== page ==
Apple may be preparing a 5K monitor with integrated GPU

Apple may be preparing a 5K Thunderbolt monitor with integrated GPU
Apple may be preparing a 5K Thunderbolt monitor with integrated GPU
The 5120 x 2880 resolution panel could include an integrated graphics chip and be compatible with any existing MacBook so long as it supports Thunderbolt 3.

Apple has been a strong supporter of the Thunderbolt standard and most of its existing monitors utilize the port for connecting to Apple desktops and MacBooks. Now, new rumors are suggesting that the company is ready to update its nearly 5-year old iMac with higher specifications and a new accompanying design including a 5K (5120 x 2880) resolution panel and coverage of the DCI P3 spectrum.

Perhaps the more interesting piece of speculation is that the new display will include its own integrated graphics chip. The source claims that Apple wants to make the new display more usable for smaller MacBooks that may lack the GPU horsepower to run such a high resolution panel. Subsequently, the next update to OSX is expected to incorporate automatic graphics switching to recognize when the external GPU and display are connected.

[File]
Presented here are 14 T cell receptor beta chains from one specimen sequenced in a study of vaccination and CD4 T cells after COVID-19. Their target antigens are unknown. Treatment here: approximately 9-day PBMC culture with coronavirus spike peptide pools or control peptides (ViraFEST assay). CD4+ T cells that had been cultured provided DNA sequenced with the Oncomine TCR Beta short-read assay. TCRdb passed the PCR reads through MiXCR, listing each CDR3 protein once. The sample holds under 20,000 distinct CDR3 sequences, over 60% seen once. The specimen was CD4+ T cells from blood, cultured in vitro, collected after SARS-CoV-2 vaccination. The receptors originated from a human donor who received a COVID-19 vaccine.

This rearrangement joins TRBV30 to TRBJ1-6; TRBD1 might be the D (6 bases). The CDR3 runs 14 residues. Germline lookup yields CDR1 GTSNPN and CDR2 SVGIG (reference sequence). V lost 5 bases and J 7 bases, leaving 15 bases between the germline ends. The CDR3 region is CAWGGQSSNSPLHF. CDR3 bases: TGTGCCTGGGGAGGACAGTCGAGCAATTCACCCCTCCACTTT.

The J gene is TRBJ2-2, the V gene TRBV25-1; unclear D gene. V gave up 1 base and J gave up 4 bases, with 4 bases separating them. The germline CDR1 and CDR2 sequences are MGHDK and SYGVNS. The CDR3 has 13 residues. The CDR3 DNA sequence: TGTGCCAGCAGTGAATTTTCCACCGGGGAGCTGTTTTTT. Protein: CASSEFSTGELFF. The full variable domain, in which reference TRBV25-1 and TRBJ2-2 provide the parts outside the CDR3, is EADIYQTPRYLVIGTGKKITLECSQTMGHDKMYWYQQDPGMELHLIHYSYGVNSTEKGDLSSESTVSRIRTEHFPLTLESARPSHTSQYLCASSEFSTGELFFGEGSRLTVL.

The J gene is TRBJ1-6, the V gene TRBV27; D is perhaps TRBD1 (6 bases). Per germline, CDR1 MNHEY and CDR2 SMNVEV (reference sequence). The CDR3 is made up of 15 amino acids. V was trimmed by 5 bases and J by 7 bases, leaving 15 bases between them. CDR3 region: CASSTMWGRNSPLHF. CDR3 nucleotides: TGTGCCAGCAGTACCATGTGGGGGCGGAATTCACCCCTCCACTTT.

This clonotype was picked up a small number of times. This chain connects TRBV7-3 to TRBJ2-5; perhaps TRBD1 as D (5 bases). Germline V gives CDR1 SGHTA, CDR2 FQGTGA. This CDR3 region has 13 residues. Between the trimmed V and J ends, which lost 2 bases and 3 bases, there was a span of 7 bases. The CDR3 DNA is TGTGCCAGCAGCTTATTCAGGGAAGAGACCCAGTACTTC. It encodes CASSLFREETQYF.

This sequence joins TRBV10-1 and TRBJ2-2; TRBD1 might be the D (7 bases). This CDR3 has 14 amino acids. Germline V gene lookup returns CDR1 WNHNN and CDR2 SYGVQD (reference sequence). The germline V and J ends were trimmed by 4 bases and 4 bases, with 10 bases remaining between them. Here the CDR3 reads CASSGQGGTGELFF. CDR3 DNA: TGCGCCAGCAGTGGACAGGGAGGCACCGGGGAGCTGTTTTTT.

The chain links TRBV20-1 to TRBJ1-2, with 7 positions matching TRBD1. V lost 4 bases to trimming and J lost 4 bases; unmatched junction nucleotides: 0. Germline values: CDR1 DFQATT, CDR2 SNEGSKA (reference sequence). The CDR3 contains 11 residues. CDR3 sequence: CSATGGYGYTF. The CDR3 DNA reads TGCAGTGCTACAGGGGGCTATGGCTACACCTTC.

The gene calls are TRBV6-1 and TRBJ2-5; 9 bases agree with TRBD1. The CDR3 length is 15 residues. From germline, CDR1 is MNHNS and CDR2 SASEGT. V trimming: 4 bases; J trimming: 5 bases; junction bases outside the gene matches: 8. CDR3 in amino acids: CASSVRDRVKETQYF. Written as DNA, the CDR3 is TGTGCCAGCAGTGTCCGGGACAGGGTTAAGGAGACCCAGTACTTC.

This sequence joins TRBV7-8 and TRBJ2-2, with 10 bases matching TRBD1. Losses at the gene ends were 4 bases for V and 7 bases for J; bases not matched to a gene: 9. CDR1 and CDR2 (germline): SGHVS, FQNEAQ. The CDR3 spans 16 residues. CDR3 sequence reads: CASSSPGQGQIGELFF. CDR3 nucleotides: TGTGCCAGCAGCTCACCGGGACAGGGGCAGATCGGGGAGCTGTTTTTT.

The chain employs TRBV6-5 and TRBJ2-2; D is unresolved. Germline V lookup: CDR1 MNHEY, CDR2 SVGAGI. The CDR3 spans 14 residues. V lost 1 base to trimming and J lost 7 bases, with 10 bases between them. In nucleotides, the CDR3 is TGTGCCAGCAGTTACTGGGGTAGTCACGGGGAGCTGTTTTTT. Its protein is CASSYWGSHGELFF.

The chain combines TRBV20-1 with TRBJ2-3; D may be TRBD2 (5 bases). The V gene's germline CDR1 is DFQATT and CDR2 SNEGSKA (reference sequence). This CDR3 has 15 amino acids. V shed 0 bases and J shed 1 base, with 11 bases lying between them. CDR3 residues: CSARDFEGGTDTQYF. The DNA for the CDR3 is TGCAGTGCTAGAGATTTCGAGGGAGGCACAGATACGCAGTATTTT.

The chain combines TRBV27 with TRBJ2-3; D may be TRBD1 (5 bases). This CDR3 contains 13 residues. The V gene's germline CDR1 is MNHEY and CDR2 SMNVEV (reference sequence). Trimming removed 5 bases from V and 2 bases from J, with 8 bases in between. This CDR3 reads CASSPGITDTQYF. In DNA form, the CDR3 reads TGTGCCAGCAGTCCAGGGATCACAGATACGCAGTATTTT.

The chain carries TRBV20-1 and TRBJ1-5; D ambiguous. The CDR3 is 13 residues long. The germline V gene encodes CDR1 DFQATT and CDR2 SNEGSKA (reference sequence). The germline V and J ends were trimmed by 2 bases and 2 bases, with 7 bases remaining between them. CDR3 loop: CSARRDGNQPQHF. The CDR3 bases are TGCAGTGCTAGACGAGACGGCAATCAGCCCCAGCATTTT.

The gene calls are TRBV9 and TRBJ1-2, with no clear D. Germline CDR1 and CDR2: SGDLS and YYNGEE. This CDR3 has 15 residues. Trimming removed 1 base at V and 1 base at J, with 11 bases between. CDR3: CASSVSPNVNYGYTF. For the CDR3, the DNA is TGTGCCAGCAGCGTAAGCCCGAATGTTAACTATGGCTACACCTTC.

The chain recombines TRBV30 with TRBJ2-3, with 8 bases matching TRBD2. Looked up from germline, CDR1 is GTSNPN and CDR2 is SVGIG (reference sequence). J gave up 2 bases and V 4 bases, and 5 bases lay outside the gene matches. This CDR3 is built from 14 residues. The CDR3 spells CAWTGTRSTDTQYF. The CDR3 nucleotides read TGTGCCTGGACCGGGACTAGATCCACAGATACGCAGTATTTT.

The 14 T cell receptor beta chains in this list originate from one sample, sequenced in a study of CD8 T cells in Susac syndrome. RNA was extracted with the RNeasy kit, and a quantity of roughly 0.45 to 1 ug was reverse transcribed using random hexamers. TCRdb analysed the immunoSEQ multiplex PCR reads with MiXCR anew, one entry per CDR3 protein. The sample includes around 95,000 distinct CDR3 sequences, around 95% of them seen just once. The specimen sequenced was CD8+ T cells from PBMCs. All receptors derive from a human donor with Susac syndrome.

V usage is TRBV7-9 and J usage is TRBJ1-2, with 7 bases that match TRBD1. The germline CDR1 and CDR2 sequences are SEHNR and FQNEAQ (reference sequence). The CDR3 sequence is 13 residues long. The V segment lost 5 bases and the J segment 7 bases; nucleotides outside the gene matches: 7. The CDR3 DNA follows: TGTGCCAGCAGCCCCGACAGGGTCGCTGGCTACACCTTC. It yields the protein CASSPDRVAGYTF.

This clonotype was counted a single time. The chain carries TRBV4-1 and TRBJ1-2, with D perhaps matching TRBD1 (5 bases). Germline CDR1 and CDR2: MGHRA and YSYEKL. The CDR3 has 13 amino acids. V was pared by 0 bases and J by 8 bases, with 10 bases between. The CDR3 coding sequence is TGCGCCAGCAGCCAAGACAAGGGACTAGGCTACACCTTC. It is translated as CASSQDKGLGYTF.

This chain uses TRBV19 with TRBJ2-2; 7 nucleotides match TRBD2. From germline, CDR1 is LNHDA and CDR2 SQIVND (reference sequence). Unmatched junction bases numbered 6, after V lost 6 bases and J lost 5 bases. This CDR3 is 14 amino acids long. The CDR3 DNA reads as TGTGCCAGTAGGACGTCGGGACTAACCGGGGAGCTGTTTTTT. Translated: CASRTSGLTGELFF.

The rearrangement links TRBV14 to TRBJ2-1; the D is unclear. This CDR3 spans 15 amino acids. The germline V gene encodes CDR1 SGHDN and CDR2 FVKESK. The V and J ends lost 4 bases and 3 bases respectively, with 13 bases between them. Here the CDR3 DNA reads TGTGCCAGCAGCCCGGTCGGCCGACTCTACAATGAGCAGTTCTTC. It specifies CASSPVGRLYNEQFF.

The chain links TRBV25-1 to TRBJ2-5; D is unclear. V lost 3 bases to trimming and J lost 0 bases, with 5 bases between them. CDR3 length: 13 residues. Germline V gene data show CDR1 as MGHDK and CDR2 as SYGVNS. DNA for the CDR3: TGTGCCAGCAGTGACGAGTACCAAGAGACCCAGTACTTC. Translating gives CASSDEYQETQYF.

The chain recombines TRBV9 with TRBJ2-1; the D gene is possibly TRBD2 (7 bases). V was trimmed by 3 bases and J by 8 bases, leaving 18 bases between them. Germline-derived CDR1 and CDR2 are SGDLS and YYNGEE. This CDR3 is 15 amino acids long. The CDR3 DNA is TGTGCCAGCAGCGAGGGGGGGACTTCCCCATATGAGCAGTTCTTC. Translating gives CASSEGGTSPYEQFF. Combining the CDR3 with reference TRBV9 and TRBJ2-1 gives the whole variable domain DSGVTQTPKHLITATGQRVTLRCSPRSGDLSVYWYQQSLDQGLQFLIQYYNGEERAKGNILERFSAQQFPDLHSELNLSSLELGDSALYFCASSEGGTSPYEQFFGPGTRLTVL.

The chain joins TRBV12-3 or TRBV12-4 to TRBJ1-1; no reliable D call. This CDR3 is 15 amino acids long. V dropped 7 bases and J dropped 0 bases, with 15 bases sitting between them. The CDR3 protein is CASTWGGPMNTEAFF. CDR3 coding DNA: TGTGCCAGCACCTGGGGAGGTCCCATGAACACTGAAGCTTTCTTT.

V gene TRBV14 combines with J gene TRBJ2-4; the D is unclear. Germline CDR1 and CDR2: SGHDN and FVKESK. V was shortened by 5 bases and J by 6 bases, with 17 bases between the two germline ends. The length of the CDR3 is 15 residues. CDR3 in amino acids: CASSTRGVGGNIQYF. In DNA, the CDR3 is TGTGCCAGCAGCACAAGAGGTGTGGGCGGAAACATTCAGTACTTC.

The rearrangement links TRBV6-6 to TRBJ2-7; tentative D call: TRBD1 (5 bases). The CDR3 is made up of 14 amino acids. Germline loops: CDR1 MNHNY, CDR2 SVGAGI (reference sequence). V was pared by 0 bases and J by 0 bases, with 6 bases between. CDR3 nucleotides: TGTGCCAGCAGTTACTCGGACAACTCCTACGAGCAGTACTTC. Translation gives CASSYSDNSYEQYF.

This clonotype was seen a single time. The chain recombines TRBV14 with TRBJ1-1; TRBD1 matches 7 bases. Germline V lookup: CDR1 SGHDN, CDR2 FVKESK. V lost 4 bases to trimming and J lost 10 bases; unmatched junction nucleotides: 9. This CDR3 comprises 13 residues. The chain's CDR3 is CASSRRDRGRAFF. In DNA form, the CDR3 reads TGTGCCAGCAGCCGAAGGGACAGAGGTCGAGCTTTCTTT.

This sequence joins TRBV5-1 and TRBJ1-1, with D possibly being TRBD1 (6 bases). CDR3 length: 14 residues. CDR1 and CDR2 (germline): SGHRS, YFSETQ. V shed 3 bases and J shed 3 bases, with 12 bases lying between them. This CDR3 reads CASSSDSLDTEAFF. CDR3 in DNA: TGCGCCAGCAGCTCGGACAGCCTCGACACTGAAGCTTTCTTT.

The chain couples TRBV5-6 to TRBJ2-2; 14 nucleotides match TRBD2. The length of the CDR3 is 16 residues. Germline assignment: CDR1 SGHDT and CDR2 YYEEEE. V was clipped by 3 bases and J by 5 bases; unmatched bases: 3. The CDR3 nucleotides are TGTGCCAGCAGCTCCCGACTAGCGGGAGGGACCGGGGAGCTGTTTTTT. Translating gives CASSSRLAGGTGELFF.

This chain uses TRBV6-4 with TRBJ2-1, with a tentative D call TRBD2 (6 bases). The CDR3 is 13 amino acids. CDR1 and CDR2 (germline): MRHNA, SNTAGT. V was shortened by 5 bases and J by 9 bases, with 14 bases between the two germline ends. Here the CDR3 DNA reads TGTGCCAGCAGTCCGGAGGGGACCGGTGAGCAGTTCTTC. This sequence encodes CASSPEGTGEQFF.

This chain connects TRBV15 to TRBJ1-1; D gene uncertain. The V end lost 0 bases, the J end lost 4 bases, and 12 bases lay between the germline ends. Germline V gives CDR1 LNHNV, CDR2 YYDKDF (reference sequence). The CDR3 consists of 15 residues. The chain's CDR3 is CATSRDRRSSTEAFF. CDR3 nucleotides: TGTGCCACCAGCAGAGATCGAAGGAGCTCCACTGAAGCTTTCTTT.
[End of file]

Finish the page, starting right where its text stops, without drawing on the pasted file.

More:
It is unclear what protocol Apple will apply to its monitor, though Thunderbolt 3 should be the most likely candidate as other current solutions may not be able to provide the necessary bandwidth. If true, then the current MacBook 12 would be incompatible with the new 5K display as its USB Type-C port does not support Thunderbolt 3.

Apple rarely announces new panel technologies or similar hardware at WWDC, but the anticipation for a new 5K monitor may be the exception for when the event finally takes place later this month.


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> Notebook / Laptop Reviews and News > News > News Archive > Newsarchive 2016 06 > Apple may be preparing a 5K monitor with integrated GPU
Alexander Fagot/ Allen Ngo, 2016-06- 5 (Update: 2016-06- 5)
Allen Ngo
Allen Ngo - US Editor in Chief
After graduating with a B.S. in environmental hydrodynamics from the University of California, I studied reactor physics to become licensed by the U.S. NRC to operate nuclear reactors. There's a striking level of appreciation you gain for everyday consumer electronics after working with modern nuclear reactivity systems astonishingly powered by computers from the 80s. When I'm not managing day-to-day activities and US review articles on Notebookcheck, you can catch me following the eSports scene and the latest gaming news.